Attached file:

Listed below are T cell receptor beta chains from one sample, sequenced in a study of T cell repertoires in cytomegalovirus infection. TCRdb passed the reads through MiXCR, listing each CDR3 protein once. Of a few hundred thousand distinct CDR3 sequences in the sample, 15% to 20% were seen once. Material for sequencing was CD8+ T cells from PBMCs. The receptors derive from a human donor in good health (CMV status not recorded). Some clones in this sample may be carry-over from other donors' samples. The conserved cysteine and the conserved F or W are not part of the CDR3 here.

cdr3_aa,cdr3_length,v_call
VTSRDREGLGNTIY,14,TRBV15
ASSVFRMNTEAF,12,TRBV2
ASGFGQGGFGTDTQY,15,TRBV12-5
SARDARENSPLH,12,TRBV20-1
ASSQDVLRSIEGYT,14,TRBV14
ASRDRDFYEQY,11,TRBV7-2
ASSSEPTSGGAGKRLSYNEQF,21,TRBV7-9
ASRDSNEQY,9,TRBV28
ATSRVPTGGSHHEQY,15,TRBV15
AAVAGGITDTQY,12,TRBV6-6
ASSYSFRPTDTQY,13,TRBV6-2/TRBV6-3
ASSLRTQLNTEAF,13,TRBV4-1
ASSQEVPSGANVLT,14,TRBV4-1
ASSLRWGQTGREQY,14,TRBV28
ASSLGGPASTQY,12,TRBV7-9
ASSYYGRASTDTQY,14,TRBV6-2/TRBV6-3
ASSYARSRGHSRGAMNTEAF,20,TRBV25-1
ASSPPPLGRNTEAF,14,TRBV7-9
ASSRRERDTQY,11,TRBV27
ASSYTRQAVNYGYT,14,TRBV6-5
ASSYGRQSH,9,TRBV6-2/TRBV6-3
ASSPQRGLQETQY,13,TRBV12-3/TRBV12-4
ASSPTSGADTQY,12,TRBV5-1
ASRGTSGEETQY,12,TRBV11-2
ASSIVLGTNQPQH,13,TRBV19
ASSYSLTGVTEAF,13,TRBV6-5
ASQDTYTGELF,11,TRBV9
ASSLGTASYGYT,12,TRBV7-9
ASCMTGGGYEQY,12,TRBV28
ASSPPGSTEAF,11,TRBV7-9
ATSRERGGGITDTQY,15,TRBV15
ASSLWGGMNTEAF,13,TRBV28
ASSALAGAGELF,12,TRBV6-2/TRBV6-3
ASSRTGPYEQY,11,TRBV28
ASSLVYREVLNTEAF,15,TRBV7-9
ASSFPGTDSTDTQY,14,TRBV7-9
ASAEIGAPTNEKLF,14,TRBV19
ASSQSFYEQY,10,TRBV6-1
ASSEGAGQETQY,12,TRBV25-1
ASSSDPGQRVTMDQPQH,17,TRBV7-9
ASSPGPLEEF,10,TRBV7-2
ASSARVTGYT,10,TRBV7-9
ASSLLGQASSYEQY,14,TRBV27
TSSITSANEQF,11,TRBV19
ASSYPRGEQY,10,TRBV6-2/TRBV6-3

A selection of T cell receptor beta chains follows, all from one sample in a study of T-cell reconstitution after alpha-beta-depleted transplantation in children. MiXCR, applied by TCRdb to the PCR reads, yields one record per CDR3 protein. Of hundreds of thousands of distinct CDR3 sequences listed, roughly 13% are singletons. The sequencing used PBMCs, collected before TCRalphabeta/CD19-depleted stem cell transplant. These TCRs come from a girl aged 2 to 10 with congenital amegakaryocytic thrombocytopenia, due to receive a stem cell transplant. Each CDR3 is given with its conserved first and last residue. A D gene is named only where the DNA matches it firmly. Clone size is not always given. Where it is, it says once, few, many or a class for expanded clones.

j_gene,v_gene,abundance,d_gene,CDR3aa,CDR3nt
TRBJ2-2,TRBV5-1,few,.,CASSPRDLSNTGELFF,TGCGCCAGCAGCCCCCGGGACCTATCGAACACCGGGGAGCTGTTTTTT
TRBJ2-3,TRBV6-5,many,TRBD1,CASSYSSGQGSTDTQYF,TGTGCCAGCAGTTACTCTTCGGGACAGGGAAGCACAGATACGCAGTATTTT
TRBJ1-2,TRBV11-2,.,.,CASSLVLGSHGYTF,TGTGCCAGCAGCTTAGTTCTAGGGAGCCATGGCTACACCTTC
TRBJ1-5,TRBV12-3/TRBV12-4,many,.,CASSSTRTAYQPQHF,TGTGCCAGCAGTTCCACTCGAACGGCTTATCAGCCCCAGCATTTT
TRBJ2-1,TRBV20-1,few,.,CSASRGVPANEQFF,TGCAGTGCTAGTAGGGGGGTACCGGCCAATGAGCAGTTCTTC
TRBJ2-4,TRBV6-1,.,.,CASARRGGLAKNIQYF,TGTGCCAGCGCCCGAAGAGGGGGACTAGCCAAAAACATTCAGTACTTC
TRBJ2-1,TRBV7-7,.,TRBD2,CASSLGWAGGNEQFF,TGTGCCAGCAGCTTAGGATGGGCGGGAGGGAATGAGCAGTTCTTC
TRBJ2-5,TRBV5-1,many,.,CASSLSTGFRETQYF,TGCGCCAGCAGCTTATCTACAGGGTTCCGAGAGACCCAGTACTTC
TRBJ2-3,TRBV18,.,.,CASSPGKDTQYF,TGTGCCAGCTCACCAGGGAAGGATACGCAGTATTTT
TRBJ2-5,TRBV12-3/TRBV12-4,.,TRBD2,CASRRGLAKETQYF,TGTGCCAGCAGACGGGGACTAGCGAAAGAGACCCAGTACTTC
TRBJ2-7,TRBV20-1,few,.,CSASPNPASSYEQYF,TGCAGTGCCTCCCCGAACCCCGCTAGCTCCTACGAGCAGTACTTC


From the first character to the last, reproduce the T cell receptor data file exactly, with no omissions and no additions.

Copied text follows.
Listed below are T cell receptor beta chains from one sample, sequenced in a study of T cell repertoires in cytomegalovirus infection. TCRdb passed the reads through MiXCR, listing each CDR3 protein once. Of a few hundred thousand distinct CDR3 sequences in the sample, 15% to 20% were seen once. Material for sequencing was CD8+ T cells from PBMCs. The receptors derive from a human donor in good health (CMV status not recorded). Some clones in this sample may be carry-over from other donors' samples. The conserved cysteine and the conserved F or W are not part of the CDR3 here.

cdr3_aa,cdr3_length,v_call
VTSRDREGLGNTIY,14,TRBV15
ASSVFRMNTEAF,12,TRBV2
ASGFGQGGFGTDTQY,15,TRBV12-5
SARDARENSPLH,12,TRBV20-1
ASSQDVLRSIEGYT,14,TRBV14
ASRDRDFYEQY,11,TRBV7-2
ASSSEPTSGGAGKRLSYNEQF,21,TRBV7-9
ASRDSNEQY,9,TRBV28
ATSRVPTGGSHHEQY,15,TRBV15
AAVAGGITDTQY,12,TRBV6-6
ASSYSFRPTDTQY,13,TRBV6-2/TRBV6-3
ASSLRTQLNTEAF,13,TRBV4-1
ASSQEVPSGANVLT,14,TRBV4-1
ASSLRWGQTGREQY,14,TRBV28
ASSLGGPASTQY,12,TRBV7-9
ASSYYGRASTDTQY,14,TRBV6-2/TRBV6-3
ASSYARSRGHSRGAMNTEAF,20,TRBV25-1
ASSPPPLGRNTEAF,14,TRBV7-9
ASSRRERDTQY,11,TRBV27
ASSYTRQAVNYGYT,14,TRBV6-5
ASSYGRQSH,9,TRBV6-2/TRBV6-3
ASSPQRGLQETQY,13,TRBV12-3/TRBV12-4
ASSPTSGADTQY,12,TRBV5-1
ASRGTSGEETQY,12,TRBV11-2
ASSIVLGTNQPQH,13,TRBV19
ASSYSLTGVTEAF,13,TRBV6-5
ASQDTYTGELF,11,TRBV9
ASSLGTASYGYT,12,TRBV7-9
ASCMTGGGYEQY,12,TRBV28
ASSPPGSTEAF,11,TRBV7-9
ATSRERGGGITDTQY,15,TRBV15
ASSLWGGMNTEAF,13,TRBV28
ASSALAGAGELF,12,TRBV6-2/TRBV6-3
ASSRTGPYEQY,11,TRBV28
ASSLVYREVLNTEAF,15,TRBV7-9
ASSFPGTDSTDTQY,14,TRBV7-9
ASAEIGAPTNEKLF,14,TRBV19
ASSQSFYEQY,10,TRBV6-1
ASSEGAGQETQY,12,TRBV25-1
ASSSDPGQRVTMDQPQH,17,TRBV7-9
ASSPGPLEEF,10,TRBV7-2
ASSARVTGYT,10,TRBV7-9
ASSLLGQASSYEQY,14,TRBV27
TSSITSANEQF,11,TRBV19
ASSYPRGEQY,10,TRBV6-2/TRBV6-3

A selection of T cell receptor beta chains follows, all from one sample in a study of T-cell reconstitution after alpha-beta-depleted transplantation in children. MiXCR, applied by TCRdb to the PCR reads, yields one record per CDR3 protein. Of hundreds of thousands of distinct CDR3 sequences listed, roughly 13% are singletons. The sequencing used PBMCs, collected before TCRalphabeta/CD19-depleted stem cell transplant. These TCRs come from a girl aged 2 to 10 with congenital amegakaryocytic thrombocytopenia, due to receive a stem cell transplant. Each CDR3 is given with its conserved first and last residue. A D gene is named only where the DNA matches it firmly. Clone size is not always given. Where it is, it says once, few, many or a class for expanded clones.

j_gene,v_gene,abundance,d_gene,CDR3aa,CDR3nt
TRBJ2-2,TRBV5-1,few,.,CASSPRDLSNTGELFF,TGCGCCAGCAGCCCCCGGGACCTATCGAACACCGGGGAGCTGTTTTTT
TRBJ2-3,TRBV6-5,many,TRBD1,CASSYSSGQGSTDTQYF,TGTGCCAGCAGTTACTCTTCGGGACAGGGAAGCACAGATACGCAGTATTTT
TRBJ1-2,TRBV11-2,.,.,CASSLVLGSHGYTF,TGTGCCAGCAGCTTAGTTCTAGGGAGCCATGGCTACACCTTC
TRBJ1-5,TRBV12-3/TRBV12-4,many,.,CASSSTRTAYQPQHF,TGTGCCAGCAGTTCCACTCGAACGGCTTATCAGCCCCAGCATTTT
TRBJ2-1,TRBV20-1,few,.,CSASRGVPANEQFF,TGCAGTGCTAGTAGGGGGGTACCGGCCAATGAGCAGTTCTTC
TRBJ2-4,TRBV6-1,.,.,CASARRGGLAKNIQYF,TGTGCCAGCGCCCGAAGAGGGGGACTAGCCAAAAACATTCAGTACTTC
TRBJ2-1,TRBV7-7,.,TRBD2,CASSLGWAGGNEQFF,TGTGCCAGCAGCTTAGGATGGGCGGGAGGGAATGAGCAGTTCTTC
TRBJ2-5,TRBV5-1,many,.,CASSLSTGFRETQYF,TGCGCCAGCAGCTTATCTACAGGGTTCCGAGAGACCCAGTACTTC
TRBJ2-3,TRBV18,.,.,CASSPGKDTQYF,TGTGCCAGCTCACCAGGGAAGGATACGCAGTATTTT
TRBJ2-5,TRBV12-3/TRBV12-4,.,TRBD2,CASRRGLAKETQYF,TGTGCCAGCAGACGGGGACTAGCGAAAGAGACCCAGTACTTC
TRBJ2-7,TRBV20-1,few,.,CSASPNPASSYEQYF,TGCAGTGCCTCCCCGAACCCCGCTAGCTCCTACGAGCAGTACTTC